Although I personally found this to be a guilty pleasure in terms of its tongue-in-cheeked-ness, I wouldn't recommend it to a soon-to-be SG-1 fan, and I think most SG-1 fans would back me up on this claim. Although, it's probably in the slightest sense necessary to watch (or at least be told about) this episode for the very brief reference to it in "Show and Tell".moreless
  • Bad just bad

    Another weak season 2 episode that I have come to a bore when I do a marathon. The highlight of this episode is the introduction of Trinium. This metal would come into play later in the series as it is a key component in the construction of Earth ships and other technology. As for the plot, it was pretty boring and not very interesting. One of the things I did like was the brilliant score by Joel Goldsmith who always does a fantastic job. The spirits were a weird race that looked pretty ridiculous but I guess they had good intentions.moreless
  • Quite boring...

    This episode did not impressed me at all. First it looked not so bad, but they way the storyline was developed and the things what was going on back at Earth - they were not too good.

    The idea itself was great but the way it was worked out, not the best. I loved the idea that Sam will get her first command, but as we soon see, it was short and soon O'Neill was back at the middle, getting all the attention.

    The alarm on base - everyone running around and getting disappeared. I do not know - it looked quite silly if thinking they should be military.moreless
Richard Dean Anderson

Richard Dean Anderson

Colonel/Brigadier General Jonathan J. "Jack" O'Neill

Christopher Judge

Christopher Judge


Amanda Tapping

Amanda Tapping

Captain/Major/ Lt. Colonel Samantha Carter

Don S. Davis

Don S. Davis

Major General George S. Hammond

Michael Shanks

Michael Shanks

Dr. Daniel Jackson

Rodney A. Grant

Rodney A. Grant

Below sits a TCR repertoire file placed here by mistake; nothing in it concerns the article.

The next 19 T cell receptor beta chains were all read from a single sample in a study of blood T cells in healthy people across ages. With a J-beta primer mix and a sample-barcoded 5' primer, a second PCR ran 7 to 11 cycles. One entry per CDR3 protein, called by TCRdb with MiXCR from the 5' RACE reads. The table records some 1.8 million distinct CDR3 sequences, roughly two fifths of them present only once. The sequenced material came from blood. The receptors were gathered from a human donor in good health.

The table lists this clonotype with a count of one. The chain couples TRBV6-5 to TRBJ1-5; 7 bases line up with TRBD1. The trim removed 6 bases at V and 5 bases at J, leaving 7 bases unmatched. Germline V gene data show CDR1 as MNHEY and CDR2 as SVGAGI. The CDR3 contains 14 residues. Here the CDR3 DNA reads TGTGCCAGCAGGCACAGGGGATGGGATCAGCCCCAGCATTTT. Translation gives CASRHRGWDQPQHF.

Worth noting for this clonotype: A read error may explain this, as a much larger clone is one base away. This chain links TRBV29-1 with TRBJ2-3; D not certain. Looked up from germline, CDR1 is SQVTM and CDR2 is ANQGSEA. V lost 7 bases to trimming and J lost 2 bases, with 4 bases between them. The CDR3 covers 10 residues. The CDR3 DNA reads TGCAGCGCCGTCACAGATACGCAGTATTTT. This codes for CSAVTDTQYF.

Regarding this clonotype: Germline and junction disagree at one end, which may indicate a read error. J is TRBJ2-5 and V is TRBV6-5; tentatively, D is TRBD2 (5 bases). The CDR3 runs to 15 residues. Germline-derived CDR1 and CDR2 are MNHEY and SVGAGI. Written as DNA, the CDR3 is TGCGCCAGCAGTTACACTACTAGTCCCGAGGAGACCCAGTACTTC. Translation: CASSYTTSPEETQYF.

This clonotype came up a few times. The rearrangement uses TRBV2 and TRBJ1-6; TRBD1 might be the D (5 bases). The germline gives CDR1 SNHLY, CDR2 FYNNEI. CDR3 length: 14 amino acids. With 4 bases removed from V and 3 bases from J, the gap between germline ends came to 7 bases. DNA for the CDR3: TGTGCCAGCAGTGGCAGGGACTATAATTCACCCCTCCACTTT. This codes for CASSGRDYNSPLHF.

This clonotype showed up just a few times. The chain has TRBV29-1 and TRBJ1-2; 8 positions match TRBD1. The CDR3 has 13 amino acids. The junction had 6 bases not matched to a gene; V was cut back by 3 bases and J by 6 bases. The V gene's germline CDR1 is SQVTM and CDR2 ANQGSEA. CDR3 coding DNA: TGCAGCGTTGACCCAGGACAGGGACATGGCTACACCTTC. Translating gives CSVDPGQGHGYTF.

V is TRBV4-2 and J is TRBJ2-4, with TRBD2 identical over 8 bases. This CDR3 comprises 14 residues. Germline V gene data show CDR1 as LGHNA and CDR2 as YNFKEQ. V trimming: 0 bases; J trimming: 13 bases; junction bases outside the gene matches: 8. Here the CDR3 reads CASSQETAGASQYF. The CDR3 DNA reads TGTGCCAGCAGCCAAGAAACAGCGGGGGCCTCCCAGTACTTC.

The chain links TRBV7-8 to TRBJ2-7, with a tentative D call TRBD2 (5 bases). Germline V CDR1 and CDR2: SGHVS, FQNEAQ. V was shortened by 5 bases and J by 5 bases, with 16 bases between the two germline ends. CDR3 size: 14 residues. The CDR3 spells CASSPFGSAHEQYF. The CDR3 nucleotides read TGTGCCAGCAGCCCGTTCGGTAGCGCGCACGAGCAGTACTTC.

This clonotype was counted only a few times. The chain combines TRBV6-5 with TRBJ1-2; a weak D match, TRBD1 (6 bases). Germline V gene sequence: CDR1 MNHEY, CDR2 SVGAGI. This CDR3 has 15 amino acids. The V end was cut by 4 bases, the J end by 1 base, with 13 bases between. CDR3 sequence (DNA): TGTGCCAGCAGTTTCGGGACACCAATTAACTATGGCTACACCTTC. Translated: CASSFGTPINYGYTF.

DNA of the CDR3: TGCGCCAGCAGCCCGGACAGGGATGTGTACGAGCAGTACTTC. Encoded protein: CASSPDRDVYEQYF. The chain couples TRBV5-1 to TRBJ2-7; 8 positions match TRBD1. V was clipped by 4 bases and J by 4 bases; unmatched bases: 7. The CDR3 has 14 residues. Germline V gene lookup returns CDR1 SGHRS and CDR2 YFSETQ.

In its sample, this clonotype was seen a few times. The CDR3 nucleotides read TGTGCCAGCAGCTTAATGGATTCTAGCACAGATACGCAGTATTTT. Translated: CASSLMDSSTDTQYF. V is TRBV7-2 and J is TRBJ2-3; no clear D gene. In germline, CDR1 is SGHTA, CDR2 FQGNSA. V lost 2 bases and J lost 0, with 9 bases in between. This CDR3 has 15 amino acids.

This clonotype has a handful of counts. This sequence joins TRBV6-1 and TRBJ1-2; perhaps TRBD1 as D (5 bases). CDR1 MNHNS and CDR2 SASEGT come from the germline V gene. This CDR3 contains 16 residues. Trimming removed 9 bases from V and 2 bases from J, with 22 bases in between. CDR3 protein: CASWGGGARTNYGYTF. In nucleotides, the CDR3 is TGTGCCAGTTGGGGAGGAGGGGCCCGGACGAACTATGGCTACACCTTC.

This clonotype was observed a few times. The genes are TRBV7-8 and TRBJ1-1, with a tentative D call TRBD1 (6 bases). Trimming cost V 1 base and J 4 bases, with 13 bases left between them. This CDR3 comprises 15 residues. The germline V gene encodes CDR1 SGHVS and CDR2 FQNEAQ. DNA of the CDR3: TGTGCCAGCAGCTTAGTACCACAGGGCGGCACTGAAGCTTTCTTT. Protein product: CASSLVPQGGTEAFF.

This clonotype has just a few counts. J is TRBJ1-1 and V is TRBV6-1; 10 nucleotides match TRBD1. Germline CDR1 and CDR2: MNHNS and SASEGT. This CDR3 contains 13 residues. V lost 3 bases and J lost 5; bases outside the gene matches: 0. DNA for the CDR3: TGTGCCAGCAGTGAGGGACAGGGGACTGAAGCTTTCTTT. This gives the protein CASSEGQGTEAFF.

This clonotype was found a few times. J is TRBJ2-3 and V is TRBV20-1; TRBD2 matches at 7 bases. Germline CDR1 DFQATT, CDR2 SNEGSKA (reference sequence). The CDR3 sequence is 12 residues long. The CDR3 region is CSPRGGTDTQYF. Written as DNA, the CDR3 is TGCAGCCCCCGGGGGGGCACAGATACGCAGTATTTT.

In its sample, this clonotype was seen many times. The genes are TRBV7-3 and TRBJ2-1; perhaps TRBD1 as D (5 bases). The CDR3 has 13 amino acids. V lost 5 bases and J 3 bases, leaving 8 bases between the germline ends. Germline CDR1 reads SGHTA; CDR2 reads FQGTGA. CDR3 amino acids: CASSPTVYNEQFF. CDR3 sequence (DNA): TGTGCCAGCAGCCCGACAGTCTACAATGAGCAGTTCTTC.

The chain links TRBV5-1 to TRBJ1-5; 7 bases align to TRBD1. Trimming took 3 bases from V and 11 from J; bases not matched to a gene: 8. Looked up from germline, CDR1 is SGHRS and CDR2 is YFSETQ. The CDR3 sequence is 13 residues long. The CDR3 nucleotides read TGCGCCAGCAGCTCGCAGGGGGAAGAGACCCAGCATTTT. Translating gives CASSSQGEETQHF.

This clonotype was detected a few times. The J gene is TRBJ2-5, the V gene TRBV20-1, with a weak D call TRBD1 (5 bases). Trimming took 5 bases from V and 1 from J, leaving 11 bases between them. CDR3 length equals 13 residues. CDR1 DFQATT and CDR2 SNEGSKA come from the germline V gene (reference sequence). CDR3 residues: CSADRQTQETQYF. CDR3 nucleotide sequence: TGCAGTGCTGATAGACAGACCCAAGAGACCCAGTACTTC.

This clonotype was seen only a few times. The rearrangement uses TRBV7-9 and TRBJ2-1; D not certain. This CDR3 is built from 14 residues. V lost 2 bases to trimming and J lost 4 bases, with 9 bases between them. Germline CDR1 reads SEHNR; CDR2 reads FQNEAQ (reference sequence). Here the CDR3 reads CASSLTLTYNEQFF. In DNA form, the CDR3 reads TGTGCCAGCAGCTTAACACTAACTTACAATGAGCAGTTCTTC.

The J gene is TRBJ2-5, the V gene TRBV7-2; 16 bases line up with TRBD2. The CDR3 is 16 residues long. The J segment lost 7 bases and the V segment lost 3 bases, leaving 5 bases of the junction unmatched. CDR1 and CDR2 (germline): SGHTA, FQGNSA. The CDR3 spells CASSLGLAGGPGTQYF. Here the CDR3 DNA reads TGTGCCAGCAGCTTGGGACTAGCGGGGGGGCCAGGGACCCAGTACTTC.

Guest Star

Leonard George

Leonard George

Elder # 1

Guest Star

Byron Chief-Moon

Byron Chief-Moon

Elder # 2

Guest Star

Laara Sadiq

Laara Sadiq

Female Technician

Recurring Role

Trivia, Notes, Quotes and Allusions


  • TRIVIA (4)

    • Just after Tonane tells SG1 they can't defeat the Aliens/Spirits, there is a scene with the "wolf" vanishing some base personnel. At the end of this scene a hand can be seen (at the far left, near top) beckoning the animal to turn away from camera.

    • The Salish Tribe are indigenous to the Pacific Northwest and western Canada, oddly enough, the same region where the show is filmed.

    • Before the arrow came through the gate and hit Jack, they received SG-11's iris code, but the Stargate had not yet opened.

    • The Salish seem to use the same weapons as the inhabitants of Cartago (P3X-1279) in "Cor-Ai": basically a mixture of a crossbow and a slingshot, which looks a bit odd in the hands of a Native American based culture.

  • QUOTES (5)

  • NOTES (2)

    • This is the first of many appearance of Alex Zahara. He has played eight character in total: Xe'ls in this episode, Michael in "1969", the Daniel mimic aliens and their leader in "Foothold", the shy Unas in "Beasts of Burden", Eggar in "Metamorphosis", Iron Shirt in "Enemy Mine" and Warrick in "Space Race"

    • Syndication air date: November 22, 1999.


    • Sam: My what big eyes you have.
      A reference to the children's story Little Red Riding Hood - maybe Sam does not quite trust the wolf?